In 2005, tragedy struck when David suffered a vocal chord injury that left him completely speechless and out of action for almost 3 years. He suffered a rare case of stomach acid in his sleep that irritated his esophagus and trachea, and caused blisters and swelling in his vocal chords. This led him to spend a month barely speaking or eating. The doctors told him he would be lucky if he ever spoke again.  During this time, David’s girlfriend of 4 years also decided to call it quits.  He decided to put away all his guitars and pack away his musical career, not knowing if he would ever be able to return.

It was only in 2008, after vigorous rounds ofspeech therapy and vocal training,that David returned to music. His experience and heartbreak were source of inspiration and what drove him back into writing and composing music. He felt like he was given a second chance, and planned to use it to it’s full potential. “No one can tell me when I’m done. Only God can.” he said. During this time, David turned to the Bible in search of meaning and strength, and described it almost as a fairy tale; the possibilities were endless.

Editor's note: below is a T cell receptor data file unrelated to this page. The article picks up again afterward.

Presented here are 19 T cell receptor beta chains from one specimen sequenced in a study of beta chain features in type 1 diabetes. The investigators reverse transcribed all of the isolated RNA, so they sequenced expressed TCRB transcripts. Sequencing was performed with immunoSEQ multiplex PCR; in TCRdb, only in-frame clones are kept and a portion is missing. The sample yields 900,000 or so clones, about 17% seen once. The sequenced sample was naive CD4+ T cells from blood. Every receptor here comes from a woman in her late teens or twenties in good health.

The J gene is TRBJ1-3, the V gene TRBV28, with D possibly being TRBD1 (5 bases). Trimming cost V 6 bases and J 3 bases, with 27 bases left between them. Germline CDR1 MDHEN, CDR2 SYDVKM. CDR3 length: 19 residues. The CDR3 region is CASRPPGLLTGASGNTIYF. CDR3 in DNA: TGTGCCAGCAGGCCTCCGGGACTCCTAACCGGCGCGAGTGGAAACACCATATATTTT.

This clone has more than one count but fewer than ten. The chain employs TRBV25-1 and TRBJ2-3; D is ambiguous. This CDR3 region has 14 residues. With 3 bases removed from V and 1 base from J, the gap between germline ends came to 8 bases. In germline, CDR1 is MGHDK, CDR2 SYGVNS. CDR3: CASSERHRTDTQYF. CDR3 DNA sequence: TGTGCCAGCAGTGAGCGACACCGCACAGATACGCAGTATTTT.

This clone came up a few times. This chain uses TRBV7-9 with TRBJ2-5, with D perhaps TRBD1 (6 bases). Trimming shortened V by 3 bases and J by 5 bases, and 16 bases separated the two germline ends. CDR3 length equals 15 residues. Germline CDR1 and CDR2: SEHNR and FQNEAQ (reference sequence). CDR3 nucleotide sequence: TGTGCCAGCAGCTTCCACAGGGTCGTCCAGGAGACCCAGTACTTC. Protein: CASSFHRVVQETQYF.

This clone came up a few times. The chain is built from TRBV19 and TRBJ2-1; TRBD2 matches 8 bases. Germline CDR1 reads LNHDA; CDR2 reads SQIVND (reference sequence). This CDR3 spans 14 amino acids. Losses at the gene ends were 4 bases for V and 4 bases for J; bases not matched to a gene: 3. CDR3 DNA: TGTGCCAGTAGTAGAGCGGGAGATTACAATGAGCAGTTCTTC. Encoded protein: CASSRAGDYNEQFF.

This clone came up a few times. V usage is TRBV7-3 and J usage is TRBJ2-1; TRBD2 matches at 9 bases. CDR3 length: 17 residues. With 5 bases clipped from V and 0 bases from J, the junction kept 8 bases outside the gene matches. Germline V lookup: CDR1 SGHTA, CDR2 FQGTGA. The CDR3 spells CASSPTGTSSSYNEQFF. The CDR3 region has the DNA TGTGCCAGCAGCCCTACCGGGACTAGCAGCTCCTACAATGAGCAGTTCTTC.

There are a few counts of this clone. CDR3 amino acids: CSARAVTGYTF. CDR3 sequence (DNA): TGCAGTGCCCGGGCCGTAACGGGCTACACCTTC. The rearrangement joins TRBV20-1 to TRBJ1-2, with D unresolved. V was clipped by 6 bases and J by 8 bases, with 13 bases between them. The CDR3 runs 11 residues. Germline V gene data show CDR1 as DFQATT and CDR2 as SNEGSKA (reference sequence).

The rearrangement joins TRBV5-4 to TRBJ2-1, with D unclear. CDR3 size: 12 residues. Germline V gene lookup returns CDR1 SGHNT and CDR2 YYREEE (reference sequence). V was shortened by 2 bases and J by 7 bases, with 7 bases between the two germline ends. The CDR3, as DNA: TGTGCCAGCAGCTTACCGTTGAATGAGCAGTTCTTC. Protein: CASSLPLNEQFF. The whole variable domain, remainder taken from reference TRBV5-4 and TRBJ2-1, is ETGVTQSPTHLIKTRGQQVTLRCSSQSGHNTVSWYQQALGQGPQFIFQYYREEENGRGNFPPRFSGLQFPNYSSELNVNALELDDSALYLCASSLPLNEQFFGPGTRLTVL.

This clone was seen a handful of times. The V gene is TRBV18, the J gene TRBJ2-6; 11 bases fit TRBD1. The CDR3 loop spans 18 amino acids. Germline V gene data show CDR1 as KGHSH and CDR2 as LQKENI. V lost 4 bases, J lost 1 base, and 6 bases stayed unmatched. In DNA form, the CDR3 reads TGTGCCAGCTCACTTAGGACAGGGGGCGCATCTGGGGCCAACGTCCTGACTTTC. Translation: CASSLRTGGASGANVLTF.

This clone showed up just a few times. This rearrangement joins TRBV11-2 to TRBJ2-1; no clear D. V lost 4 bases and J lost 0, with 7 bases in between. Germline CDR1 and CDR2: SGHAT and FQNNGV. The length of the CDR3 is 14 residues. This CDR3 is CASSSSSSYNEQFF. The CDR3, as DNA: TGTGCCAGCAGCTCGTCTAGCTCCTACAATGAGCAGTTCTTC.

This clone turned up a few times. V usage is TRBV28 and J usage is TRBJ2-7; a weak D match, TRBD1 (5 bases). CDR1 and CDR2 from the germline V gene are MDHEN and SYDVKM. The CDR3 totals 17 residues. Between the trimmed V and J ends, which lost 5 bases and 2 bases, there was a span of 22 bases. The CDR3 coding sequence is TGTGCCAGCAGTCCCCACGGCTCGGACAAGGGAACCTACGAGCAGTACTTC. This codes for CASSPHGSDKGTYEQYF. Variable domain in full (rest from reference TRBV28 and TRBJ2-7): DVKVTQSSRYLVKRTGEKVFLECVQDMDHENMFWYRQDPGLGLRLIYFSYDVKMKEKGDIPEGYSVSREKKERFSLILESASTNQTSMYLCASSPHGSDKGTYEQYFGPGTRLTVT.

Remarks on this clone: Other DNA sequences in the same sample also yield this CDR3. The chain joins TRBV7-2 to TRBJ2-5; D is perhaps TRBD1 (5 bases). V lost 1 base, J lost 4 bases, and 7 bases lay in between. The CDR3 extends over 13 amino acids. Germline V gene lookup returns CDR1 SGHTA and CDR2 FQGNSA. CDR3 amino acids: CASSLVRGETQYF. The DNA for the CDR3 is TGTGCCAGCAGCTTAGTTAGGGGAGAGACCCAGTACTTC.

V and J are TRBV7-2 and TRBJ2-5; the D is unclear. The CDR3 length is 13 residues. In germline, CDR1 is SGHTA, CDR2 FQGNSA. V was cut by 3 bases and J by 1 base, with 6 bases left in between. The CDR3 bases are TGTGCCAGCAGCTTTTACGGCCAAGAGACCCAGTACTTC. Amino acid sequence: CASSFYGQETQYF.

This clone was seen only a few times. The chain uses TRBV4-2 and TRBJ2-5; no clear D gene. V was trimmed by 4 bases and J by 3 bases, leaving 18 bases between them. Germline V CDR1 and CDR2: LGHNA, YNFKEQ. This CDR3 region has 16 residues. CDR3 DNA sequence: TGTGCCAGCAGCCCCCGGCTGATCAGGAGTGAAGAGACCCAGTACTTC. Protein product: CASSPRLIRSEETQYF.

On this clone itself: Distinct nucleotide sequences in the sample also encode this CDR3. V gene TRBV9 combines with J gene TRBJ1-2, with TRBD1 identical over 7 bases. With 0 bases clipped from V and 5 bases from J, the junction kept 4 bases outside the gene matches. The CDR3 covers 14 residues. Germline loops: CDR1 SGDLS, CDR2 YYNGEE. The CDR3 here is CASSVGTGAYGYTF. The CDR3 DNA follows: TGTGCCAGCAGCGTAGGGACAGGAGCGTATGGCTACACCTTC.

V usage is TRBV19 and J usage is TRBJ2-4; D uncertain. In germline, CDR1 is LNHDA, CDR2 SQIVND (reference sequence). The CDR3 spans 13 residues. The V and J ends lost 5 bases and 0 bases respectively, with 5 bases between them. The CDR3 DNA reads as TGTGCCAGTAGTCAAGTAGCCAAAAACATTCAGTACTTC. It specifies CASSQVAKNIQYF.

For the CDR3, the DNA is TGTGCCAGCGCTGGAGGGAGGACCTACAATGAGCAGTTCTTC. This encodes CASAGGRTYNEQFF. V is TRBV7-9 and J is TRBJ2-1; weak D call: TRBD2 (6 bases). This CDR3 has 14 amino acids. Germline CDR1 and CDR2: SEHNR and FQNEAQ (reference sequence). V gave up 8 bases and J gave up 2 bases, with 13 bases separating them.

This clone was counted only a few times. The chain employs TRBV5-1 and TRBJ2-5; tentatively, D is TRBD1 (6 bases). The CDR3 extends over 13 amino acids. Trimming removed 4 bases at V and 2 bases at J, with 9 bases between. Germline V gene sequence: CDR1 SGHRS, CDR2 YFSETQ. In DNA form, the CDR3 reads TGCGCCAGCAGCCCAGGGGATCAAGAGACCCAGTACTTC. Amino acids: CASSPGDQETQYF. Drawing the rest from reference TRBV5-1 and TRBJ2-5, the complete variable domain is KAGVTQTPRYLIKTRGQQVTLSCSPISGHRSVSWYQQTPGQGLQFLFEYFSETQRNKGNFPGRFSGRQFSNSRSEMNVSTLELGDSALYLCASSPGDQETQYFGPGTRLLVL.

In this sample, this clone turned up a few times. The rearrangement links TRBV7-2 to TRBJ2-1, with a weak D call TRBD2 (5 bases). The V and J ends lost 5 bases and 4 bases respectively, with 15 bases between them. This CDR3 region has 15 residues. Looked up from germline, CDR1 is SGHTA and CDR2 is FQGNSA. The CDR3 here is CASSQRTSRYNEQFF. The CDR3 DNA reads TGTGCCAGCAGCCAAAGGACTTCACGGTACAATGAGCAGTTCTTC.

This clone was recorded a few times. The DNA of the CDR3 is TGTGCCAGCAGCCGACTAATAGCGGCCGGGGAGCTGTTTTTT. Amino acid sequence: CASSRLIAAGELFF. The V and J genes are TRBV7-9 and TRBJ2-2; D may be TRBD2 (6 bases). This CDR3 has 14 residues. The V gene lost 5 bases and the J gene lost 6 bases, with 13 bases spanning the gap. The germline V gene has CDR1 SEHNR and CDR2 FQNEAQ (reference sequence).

Calling Broadway

The combination of all these new found inspirations led David to write “Right From Wrong,” a song depicting the obstacles one encounters when in a relationship. He describes the songwriting process as his “natural state of mind.” He uses situations that surround him to write lyrics that are easily relatable to his audience. Along with the composing of new songs, David also formed a new band called “Calling Broadway” with friends Mike Segreto and Daniel D’Urbano. Together they played acoustic sets across Italy and began recording their new material.

At the end of 2009, they submitted “Right From Wrong” to the Canadian Radio Star Songwriting Competition for Virgin Radio. Out of 5000 songs submitted, theirs was chosen as the Regional Winners for the province of Quebec. They continued on to play at the Toronto Music Festival and had the opportunity to meet many big names in the industry. Throughout the remainder of the year, they headlined 4 sold out shows at different venues including the Plaza Theatre of Montreal and were the first-ever rock band to perform at 737 Nightclub.